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Jo Clifton is the Politics Editor for the Austin Monitor.
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Friday, June 14, 2019 by Jo Clifton
Nonprofit funds OK’d despite Flannigan questions
In spite of Council Member Jimmy Flannigan’s effort to postpone the vote, Council last week approved adding $319,000 to a contract with Capital IDEA for funds to train young adults for entry into the workforce. The total for the six-year contract is now pegged at more than $10.6 million.
As Flannigan explained to the Austin Monitor, “I pulled a long list of procurement items because of the tax caps and my hesitation to enter into long-term obligations with vendors when I cannot be sure I can afford long-term obligations.” Three of those items were postponed as part of the Council consent agenda and several other items were postponed at staff’s request.
Under legislation approved by the Legislature this spring, if a municipality wants to raise more than 3.5 percent in property tax revenue than it did the previous year, it must hold an election and get voter approval. The new law will take effect in January 2020. The current cap is 8 percent and the majority of urban and suburban cities and counties are expected to raise taxes the maximum amount this fall in order to put them in a better position when the new law takes effect.
Flannigan and his colleagues have expressed concern on several occasions about how the city can pay its bills under the 3.5 percent cap on property tax revenue growth.
Rabbi Alan Friedman asked Council not to postpone consideration of the new funds for Capital IDEA. He said the nonprofit has started recruiting 50 students to go through the job training program this summer. “That was done in reliance on the fact that this program was part of the budget for this particular year. We worked hard during the course of this year to meet the standards that were set for these funds … and city staff has agreed that is the case,” he said.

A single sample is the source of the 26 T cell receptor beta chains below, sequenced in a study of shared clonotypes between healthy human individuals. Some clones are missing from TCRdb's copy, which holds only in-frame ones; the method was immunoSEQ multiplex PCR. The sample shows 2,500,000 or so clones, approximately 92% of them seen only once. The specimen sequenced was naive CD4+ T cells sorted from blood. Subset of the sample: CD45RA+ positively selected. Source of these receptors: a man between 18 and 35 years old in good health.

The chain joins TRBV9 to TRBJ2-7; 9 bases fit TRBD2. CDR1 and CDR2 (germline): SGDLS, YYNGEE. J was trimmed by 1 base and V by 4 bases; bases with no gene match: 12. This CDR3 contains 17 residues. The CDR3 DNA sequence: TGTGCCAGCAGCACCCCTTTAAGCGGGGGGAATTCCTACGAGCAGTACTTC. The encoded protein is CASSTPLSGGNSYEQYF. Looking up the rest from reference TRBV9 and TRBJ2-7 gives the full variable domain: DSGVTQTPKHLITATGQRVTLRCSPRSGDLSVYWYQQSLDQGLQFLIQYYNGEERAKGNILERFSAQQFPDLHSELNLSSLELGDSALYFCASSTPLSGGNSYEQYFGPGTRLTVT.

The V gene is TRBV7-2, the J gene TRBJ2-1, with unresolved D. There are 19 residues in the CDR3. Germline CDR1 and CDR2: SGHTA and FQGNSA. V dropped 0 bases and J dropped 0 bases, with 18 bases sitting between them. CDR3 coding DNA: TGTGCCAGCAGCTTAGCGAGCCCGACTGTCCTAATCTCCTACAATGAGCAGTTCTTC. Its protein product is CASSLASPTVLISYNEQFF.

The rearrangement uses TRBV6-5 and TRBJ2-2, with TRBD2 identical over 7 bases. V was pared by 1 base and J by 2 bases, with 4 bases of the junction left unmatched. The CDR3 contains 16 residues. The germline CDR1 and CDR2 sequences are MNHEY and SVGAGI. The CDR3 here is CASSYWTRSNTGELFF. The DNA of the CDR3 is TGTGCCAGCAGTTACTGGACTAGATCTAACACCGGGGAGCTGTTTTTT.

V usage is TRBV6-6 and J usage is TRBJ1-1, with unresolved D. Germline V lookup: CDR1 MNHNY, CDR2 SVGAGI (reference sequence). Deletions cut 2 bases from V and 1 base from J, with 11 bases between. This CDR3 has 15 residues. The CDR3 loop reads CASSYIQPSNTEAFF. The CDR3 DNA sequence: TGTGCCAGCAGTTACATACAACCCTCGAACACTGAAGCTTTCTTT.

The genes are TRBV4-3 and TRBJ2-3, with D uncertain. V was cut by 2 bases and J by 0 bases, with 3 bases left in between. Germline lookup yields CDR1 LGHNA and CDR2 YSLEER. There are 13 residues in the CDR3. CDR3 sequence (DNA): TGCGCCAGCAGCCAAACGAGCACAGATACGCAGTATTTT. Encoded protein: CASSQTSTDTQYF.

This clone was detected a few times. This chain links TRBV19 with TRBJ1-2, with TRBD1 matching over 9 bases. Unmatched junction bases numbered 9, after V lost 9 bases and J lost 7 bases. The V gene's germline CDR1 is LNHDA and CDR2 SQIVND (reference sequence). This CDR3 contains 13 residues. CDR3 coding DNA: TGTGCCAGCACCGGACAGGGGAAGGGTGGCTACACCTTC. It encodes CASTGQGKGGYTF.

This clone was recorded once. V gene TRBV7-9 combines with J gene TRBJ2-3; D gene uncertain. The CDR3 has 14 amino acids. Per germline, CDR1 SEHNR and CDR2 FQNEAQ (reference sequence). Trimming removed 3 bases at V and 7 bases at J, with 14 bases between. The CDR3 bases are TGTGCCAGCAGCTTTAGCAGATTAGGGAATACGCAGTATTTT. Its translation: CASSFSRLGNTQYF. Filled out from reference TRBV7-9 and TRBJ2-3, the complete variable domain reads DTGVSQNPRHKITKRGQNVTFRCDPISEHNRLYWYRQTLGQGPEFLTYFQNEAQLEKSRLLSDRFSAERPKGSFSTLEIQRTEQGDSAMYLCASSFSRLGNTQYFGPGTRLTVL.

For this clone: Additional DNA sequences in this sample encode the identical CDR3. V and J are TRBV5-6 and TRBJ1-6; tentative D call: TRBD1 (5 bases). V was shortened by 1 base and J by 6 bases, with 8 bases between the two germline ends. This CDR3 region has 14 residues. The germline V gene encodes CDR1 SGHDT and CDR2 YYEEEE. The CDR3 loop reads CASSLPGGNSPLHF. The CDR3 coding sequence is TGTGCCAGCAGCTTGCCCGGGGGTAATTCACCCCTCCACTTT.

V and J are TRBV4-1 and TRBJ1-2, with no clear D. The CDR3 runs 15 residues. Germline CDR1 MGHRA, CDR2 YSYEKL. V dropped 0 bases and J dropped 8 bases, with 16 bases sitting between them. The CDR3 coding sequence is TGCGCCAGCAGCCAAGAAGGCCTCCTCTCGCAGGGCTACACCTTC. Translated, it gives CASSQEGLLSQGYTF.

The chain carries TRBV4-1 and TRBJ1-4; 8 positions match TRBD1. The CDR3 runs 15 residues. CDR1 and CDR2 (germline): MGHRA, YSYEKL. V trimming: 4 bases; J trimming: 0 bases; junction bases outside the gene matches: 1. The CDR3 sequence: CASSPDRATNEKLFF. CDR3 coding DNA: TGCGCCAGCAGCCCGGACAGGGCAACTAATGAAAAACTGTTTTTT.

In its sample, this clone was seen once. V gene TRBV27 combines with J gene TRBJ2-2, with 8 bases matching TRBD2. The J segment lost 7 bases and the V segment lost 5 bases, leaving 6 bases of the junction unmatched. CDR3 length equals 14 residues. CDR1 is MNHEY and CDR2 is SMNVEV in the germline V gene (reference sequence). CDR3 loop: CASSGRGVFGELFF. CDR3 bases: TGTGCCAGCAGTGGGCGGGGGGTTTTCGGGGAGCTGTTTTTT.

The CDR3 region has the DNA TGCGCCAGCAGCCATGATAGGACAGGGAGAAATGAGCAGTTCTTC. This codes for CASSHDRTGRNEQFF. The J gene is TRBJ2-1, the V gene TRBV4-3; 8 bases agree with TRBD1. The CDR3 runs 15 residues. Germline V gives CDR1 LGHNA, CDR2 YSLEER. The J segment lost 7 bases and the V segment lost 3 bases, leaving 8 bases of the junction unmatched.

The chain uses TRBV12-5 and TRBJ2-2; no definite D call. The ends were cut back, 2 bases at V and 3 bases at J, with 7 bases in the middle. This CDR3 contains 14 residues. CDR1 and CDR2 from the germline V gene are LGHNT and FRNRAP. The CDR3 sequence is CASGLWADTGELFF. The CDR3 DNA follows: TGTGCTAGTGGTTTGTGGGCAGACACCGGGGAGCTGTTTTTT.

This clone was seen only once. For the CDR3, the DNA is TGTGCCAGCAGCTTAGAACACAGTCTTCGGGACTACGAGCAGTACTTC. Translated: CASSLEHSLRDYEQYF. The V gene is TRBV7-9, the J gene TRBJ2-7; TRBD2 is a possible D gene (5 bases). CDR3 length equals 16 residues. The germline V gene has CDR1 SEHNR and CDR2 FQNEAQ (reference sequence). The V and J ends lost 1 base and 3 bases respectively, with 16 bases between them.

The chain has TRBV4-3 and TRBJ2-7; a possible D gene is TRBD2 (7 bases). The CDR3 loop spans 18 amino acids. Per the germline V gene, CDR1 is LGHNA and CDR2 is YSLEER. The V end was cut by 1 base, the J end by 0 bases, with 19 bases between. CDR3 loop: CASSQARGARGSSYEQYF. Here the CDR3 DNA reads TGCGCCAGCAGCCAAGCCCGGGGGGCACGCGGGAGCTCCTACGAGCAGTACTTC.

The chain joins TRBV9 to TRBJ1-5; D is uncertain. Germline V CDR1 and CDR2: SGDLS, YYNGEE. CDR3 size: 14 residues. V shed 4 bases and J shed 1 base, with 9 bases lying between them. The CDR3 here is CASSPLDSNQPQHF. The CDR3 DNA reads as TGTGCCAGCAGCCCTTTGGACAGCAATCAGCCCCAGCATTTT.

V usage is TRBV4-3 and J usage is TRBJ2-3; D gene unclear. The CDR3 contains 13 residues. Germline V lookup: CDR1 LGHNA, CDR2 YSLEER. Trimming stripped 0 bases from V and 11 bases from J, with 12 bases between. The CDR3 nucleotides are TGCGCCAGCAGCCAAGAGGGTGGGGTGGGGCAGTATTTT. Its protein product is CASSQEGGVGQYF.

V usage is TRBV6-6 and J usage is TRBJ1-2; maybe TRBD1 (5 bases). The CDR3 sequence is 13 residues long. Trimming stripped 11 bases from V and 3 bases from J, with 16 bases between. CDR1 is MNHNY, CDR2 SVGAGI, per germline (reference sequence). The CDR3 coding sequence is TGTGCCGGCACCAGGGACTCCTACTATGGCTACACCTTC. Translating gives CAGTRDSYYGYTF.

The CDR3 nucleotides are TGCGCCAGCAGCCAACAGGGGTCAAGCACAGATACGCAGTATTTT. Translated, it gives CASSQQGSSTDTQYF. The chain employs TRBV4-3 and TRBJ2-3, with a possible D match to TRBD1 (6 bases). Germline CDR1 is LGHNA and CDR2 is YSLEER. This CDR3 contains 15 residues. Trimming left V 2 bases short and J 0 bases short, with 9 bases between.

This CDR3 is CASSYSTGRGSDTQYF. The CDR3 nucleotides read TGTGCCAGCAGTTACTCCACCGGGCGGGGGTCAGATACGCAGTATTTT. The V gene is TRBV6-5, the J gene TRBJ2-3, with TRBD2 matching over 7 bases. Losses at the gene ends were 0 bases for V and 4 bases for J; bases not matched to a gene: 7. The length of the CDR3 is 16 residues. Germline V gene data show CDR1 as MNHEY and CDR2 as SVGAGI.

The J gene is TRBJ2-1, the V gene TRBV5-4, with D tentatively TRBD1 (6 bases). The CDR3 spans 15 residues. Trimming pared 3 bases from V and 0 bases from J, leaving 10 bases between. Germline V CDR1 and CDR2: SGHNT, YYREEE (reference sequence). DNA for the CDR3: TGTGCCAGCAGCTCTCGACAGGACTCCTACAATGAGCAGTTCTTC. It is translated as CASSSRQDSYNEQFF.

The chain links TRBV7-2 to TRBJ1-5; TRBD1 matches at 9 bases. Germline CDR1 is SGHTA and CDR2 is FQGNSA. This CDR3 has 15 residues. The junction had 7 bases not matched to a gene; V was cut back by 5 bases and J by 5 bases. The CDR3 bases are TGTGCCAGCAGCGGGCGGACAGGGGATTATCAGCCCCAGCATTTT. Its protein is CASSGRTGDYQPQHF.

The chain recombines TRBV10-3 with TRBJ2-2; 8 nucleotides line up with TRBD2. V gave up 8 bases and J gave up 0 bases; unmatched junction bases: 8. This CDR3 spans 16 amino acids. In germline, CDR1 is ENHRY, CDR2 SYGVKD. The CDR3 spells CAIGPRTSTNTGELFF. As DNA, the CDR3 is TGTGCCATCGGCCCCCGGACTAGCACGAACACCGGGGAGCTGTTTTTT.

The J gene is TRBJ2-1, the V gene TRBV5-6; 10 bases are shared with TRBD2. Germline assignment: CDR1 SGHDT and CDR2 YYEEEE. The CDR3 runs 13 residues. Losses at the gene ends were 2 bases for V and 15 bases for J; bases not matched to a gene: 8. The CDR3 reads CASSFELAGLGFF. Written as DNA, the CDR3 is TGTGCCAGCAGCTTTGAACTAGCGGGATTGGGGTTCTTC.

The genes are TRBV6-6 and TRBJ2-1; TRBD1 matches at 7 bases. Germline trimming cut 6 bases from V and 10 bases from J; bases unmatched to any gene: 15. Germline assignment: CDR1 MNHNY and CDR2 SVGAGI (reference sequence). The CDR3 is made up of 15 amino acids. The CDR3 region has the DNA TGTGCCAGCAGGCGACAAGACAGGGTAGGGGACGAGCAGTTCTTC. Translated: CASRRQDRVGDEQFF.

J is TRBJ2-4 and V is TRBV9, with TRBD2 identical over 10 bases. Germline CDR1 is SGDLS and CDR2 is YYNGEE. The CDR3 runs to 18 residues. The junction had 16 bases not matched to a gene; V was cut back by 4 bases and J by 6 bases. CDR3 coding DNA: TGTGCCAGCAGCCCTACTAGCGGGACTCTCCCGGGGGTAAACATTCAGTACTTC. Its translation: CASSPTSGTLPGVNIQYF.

Friedman, who said he was representing Interfaith Austin, added that Capital IDEA has worked very hard to get state funding for their program and that would be jeopardized if they lost the city funding.
The matter was pulled off the consent agenda in the morning and Flannigan made a motion to postpone when it came up in the evening. However, none of his colleagues provided a second to his motion, so he joined the other Council members on the dais and approved the item. Council Member Natasha Harper-Madison and Mayor Steve Adler were absent at the time of the vote, although Adler had been there earlier in the day.
One thing that particularly bothers Flannigan is that when Capital IDEA came for approval of the additional funding, it “had already taken steps that relied upon getting this funding even before we had voted on it,” he said.
In an email to the Monitor, Capital IDEA executive director Steve Jackobs clarified, “The Fall ACC semester starts August 16, and we optimally want a three-month window for outreach, assessing and planning with interested folks. No obligations to start in August had yet been made with the $319,000.”
According to the Capital IDEA website, the nonprofit partners with Austin Community College to offer training for careers in information technology, health care, automotive repair and electronics, and others.
Flannigan will undoubtedly bring up this issue whenever there are new contracts or contract amendments on the Council agenda. Council voted 7-0 to approve the increased funds with Mayor Steve Adler and Council members Kathie Tovo, Greg Casar and Natasha Harper-Madison absent for the vote.
This article has been updated since publication to clarify the Captial IDEA contract. Photo courtesy of Capital IDEA.
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Key Players & Topics In This Article
Austin City Council: The Austin City Council is the body with legislative purview over the City of Austin. It offers policy direction, while the office of the City Manager implements administrative actions based on those policies. Until 2012, the body contained seven members, including the city's Mayor, all elected at-large. In 2012, City of Austin residents voted to change that system and now 10 members of the Council are elected based on geographic districts. The Mayor continues to be elected at-large.